Fall’s Brightest Flowers
Colorful annuals make welcome additions to winter-to-spring gardens. Here’s what to plant now
Not long ago, when English-style perennial gardens were all the rage, annuals fell from favor. But now they’re making a comeback, as savvy gardeners rediscover the important role they play in beds, borders, and containers. As season extenders, annuals are unsurpassed.
When summer- and fall-blooming perennials die down, cool-season annuals kick into gear to fill gaps between established plants. There they’ll grow and bloom through winter until their crescendo in spring.
They have other benefits as well. “Cool-season annuals are the easiest annuals to grow,” explains horticultural consultant and garden designer Carole Kraft. “They’re almost pest-free, but watch out for snails and slugs.”
If you don’t have room for lots of plants, you can still create dramatic effects. Even pocket gardens and containers pack a lot of flower power.
Design tips from a pro
Oakland landscape designer Bob Clark is a master at combining annuals with other garden plants for color.
Choose a color scheme. Clark prefers hot colors (orange, red, yellow) in winter because they’re more warming and vivid. But in spring, he says, “people respond to pastels.”
Take existing plants into account. If gray foliage plays a major role in your garden, stick to cool-colored flowers. If lime green and variegated yellow-and-green foliage are prominent, try hot colors. On the other hand, explains Clark, “deep green foliage is more forgiving. You can go with either cool or hot colors.”
Buy plants with flowers in single colors, not mixes. Mixed colors often impart a garish or spotty look to garden beds, unless they’ve been specifically bred for compatibility (like Antique Shades pansies). Single colors, combined with your favorite similar or contrasting colors, have more impact.
Consider bloom time. When do you want your major show of blooms? For winter bloom (in mild climates), mix in plenty of calendula, pansies, primroses, or violas. Annuals like godetia, nemesia, and schizanthus bloom in spring. For a long season of bloom, combine plants that peak in both seasons.
Don’t forget foliage. To create a foil for flowers, Clark uses annual leafy vegetables (cabbage, lettuce) and herbs (fennel, feverfew, parsley) with interesting textures and colors. Since most cool-season annuals (particularly winter-blooming types) are short, some of these plants―especially fennel and mustard―also provide height until later-blooming tall flowers emerge.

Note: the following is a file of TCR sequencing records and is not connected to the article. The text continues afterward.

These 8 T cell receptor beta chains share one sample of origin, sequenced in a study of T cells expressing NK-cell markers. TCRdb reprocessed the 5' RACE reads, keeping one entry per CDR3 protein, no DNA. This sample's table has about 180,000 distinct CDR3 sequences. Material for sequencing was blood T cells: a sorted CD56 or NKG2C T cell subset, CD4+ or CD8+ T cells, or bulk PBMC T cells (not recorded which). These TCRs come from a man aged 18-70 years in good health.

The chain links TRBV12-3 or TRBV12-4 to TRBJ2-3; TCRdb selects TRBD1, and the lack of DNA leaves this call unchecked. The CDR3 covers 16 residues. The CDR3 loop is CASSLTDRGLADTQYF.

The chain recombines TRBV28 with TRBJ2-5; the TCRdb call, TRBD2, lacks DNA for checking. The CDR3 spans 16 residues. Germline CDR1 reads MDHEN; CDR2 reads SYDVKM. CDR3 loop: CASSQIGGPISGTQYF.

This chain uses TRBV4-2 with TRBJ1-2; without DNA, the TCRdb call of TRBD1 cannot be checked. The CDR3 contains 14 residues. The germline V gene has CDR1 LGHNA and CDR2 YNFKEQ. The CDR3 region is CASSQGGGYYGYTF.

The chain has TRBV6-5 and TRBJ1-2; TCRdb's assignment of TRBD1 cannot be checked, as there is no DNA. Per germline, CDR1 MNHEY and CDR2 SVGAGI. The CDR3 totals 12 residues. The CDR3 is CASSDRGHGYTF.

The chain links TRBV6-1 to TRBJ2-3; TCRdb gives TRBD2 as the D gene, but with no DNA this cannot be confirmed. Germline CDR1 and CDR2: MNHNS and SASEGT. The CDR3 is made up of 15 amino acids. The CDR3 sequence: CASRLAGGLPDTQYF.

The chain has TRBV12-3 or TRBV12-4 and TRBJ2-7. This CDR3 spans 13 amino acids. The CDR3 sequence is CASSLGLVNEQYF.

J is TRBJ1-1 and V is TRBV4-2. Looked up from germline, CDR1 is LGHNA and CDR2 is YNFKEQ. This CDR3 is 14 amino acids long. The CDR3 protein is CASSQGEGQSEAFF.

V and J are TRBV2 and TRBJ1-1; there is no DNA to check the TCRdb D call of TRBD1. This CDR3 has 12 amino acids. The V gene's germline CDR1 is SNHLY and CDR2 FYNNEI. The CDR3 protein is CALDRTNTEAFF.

Consider the “visual pace.” Gardens viewed up close allow for more complexity; plantings seen by passing motorists will be more effective when simple.
Hot fall color
The hot and spicy colors in this front yard in Piedmont, California, aren’t for everyone; it takes courage to put on such a bold show.
In early spring, bright orange flowers contrast beautifully with foliage in deep purple, dark green, and lime green―with tall red and yellow tulips as accents.
“It’s a busy garden, but the masses of orange make it work,” says the designer.
Design: Bob Clark, Oakland (510/633-1391)
Mild-climate gardeners needn’t pine for snow in winter. It’s easy to create the look of a light dusting of snow―all frosty and cool―with an all-white planting. Designed for a long season of bloom, the planting shown here covers a two-tiered rock retaining wall.
Primrose and cyclamen tucked among the stones bloom from fall through spring. Bacopa, a perennial accent, provides the lacy white flowers around them (it freezes back below 28° to 30°).
Come late winter, white narcissus pop up through the garden, and by spring the garden is in its full glory. White-flowered Chrysanthemum paludosum and Loropetalum chinense fill the center pot.
Design: Bob Clark
A touch of sunshine
Although Carole Kraft specializes in perennials, she finds that annuals are her mainstay in winter; they provide abundant color when perennials are dormant.
The mixed pocket garden she designed to liven up the front entry pictured at left―filled with cool, soft purples and lemon yellows―is nearly everblooming. “The owners wanted something bright and cheerful but not overwhelming,” says Kraft. “Lavender and purple cool down the bright yellow, so the garden is more peaceful.”
Design: Natural Garden by Carole Kraft, Los Altos, CA (650/599-3379)
31 cool-season bloomers
Climate zones are taken from the 2001 edition of the Sunset Western Garden Book.
Bachelor’s button (Centaurea cyanus); 1–24, H1–H2.
Canterbury bell (Campanula medium); 1–9, 14–24.
Chinese forget-me-not (Cynoglossum amabile); 1–24, A2–A3, H1–H2.
Corn cockle (Agrostemma githago); 1–24.
Florists’ cineraria (Senecio x hybridus); 16–17, 22–24.
Flowering cabbage and kale; all zones.
Forget-me-not (Myosotis sylvatica); 1–24, A1–A3.
Honeywort (Cerinthe major); 1–24.
Stock (Matthiola); 1–24.
Sweet alyssum (Lobularia maritima); all zones.
African daisy (Dimorphotheca); 1–24 (best in warm-summer climates).
Calendula (C. officinalis); 1–24, H1.
Chrysanthemum (C. multicaule); 1–24, A1–A3.
Dianthus (many); 1–24, A2–A3.
English daisy (Bellis perennis); 1–9, 14–24.
Foxglove (Digitalis); zones vary by species.
Godetia (Clarkia amoena); 1–24.
Iceland poppy (Papaver nudicaule); annual in 7–9, 12–24; perennial in 1–6, 10, A2–A3.
Larkspur (Consolida ajacis); 1–24.
Nemesia (N. strumosa); 1–24.
Pansy (Viola x wittrockiana); all zones.
Petunia (P. x hybrida); winter annual only in zones 12–13.
Poor man’s orchid (Schizanthus pinnatus); 1–9, 14–24 (best in 1–6, 15–17, 21–24).
Primrose (Primula); zones vary by type.
Shirley poppy (Papaver rhoeas); 1–24, A1–A3 (best in cool-summer areas).
Snapdragon (Antirrhinum majus); 1–24, A3.
Sweet peas (Lathyrus odoratus); all zones.
Toadflax (Linaria); 1–24.
Globe candytuft (beris umbellata); 1–24.
Chrysanthemum (C. paludosum); 1–24, A1–A3.
Viola (V. cornuta); all zones.
…and their partners
chartreuse fever-few chives